American Indian and Alaska Native people experience higher rates of several cancers, including lung, colorectal, liver, stomach, and kidney cancers, compared to non-Hispanic White people in the United States. Cancer disparities are also prominent among the American Indian population and vary by region. Disproportionately high rates of colon cancer were identified among three tribal communities in Michigan by linking each tribe’s enrollment roster to the state cancer registry. In response, in 2015 the Inter-Tribal Council of Michigan received funding from the Office of Minority Health within the U.S. Department of Health and Human Services to work with the three tribes to develop and implement the Tribal Colon Cancer Collaborative Project. The project used a community-based participatory research approach and a learning collaborative model to implement a multipronged initiative intended to improve colon cancer screening rates and outcomes among the three tribal communities. Local tribal coordinators were trained in the use of evidence-based interventions, including patient navigation and quality improvement processes, and implemented activities within their respective tribal health settings. Preliminary findings indicated increased colon cancer screening rates and improved rates of early stage cancer diagnoses. This paper describes the processes involved in implementing the project in collaboration with local tribal coordinators and the details of their journey toward improved colon cancer health outcomes.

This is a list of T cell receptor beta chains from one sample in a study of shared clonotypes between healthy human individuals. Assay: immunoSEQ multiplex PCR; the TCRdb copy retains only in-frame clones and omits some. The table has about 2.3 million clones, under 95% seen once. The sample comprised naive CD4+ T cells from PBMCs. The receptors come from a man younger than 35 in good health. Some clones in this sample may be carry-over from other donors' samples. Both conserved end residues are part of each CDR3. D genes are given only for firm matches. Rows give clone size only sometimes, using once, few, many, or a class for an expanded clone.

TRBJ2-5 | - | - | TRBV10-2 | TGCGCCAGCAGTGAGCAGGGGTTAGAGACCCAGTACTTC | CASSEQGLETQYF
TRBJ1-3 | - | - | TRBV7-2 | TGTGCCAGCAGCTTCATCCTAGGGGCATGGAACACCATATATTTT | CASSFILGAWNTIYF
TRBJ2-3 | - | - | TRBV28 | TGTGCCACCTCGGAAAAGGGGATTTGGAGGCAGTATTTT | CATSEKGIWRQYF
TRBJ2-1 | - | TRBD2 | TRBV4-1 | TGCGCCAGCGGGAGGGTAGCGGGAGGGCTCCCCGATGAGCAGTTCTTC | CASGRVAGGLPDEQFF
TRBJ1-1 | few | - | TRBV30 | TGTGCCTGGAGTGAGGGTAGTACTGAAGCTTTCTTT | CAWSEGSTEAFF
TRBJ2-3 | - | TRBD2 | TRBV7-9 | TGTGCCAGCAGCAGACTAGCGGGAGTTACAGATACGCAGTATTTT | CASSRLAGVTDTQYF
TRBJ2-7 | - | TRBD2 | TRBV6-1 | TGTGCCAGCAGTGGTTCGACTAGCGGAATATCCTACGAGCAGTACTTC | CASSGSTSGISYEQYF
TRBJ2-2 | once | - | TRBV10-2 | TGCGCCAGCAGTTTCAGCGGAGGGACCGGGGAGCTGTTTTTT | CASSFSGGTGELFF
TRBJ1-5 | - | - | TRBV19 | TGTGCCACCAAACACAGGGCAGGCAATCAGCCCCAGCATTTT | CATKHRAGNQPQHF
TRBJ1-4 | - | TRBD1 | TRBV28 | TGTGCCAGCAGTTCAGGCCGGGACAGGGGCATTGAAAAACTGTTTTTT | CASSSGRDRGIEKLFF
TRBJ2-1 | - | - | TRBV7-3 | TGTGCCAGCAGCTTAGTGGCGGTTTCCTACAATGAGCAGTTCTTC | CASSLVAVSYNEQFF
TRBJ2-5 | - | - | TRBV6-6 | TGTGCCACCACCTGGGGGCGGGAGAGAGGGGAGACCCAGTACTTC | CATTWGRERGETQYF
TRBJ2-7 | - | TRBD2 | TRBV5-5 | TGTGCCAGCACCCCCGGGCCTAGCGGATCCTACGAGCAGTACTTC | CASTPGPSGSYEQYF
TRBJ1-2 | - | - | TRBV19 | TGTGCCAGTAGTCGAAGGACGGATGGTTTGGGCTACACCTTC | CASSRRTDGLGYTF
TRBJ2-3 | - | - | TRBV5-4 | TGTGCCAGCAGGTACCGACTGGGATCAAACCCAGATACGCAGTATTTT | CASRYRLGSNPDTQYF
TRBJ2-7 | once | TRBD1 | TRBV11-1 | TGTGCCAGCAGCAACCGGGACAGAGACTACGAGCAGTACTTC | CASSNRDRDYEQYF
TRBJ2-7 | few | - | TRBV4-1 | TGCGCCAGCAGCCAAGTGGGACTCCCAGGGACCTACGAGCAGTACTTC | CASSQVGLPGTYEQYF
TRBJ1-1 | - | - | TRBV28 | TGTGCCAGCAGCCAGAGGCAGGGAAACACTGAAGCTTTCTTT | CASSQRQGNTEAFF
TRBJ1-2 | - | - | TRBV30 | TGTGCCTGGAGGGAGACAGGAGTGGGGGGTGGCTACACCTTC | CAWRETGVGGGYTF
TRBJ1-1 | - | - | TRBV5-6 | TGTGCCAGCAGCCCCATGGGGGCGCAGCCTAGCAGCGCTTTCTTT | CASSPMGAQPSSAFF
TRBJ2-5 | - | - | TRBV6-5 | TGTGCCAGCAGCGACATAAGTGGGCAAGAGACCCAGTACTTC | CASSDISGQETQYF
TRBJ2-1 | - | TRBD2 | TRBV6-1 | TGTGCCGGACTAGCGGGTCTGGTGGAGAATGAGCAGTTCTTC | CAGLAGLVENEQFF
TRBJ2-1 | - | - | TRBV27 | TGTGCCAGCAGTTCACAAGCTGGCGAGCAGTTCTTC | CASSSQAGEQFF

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Pingatore, Noel; Lewis Precht, Angela; Alverson, Georgetta; Copeland, Glenn; Jahnke, Betty; Dwyer, Andrea; and Champine, Robey B.
"Partnering to Reduce Colon Cancer Health Disparities Among the American Indian Population in Michigan,"
Journal of Community Engagement and Scholarship: Vol. 13
, Article 17.
Available at: https://digitalcommons.northgeorgia.edu/jces/vol13/iss2/17
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